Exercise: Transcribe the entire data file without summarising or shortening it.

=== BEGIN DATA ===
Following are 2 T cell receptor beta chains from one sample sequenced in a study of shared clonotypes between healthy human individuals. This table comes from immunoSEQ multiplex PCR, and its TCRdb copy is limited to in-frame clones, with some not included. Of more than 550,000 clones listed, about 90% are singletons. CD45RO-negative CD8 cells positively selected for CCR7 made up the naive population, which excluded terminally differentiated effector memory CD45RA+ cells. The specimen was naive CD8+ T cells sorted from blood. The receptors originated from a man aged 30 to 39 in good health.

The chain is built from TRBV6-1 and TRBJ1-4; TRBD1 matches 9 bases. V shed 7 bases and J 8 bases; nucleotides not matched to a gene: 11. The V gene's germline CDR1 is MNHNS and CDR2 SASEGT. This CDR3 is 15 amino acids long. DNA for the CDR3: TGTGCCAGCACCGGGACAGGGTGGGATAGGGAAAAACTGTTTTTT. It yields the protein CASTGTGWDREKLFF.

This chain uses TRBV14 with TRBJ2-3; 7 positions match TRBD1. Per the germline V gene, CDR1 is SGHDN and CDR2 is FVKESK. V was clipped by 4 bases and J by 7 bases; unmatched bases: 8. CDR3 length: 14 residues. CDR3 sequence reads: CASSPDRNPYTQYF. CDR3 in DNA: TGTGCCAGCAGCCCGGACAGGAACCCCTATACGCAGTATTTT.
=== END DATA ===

Following are 2 T cell receptor beta chains from one sample sequenced in a study of shared clonotypes between healthy human individuals. This table comes from immunoSEQ multiplex PCR, and its TCRdb copy is limited to in-frame clones, with some not included. Of more than 550,000 clones listed, about 90% are singletons. CD45RO-negative CD8 cells positively selected for CCR7 made up the naive population, which excluded terminally differentiated effector memory CD45RA+ cells. The specimen was naive CD8+ T cells sorted from blood. The receptors originated from a man aged 30 to 39 in good health.

The chain is built from TRBV6-1 and TRBJ1-4; TRBD1 matches 9 bases. V shed 7 bases and J 8 bases; nucleotides not matched to a gene: 11. The V gene's germline CDR1 is MNHNS and CDR2 SASEGT. This CDR3 is 15 amino acids long. DNA for the CDR3: TGTGCCAGCACCGGGACAGGGTGGGATAGGGAAAAACTGTTTTTT. It yields the protein CASTGTGWDREKLFF.

This chain uses TRBV14 with TRBJ2-3; 7 positions match TRBD1. Per the germline V gene, CDR1 is SGHDN and CDR2 is FVKESK. V was clipped by 4 bases and J by 7 bases; unmatched bases: 8. CDR3 length: 14 residues. CDR3 sequence reads: CASSPDRNPYTQYF. CDR3 in DNA: TGTGCCAGCAGCCCGGACAGGAACCCCTATACGCAGTATTTT.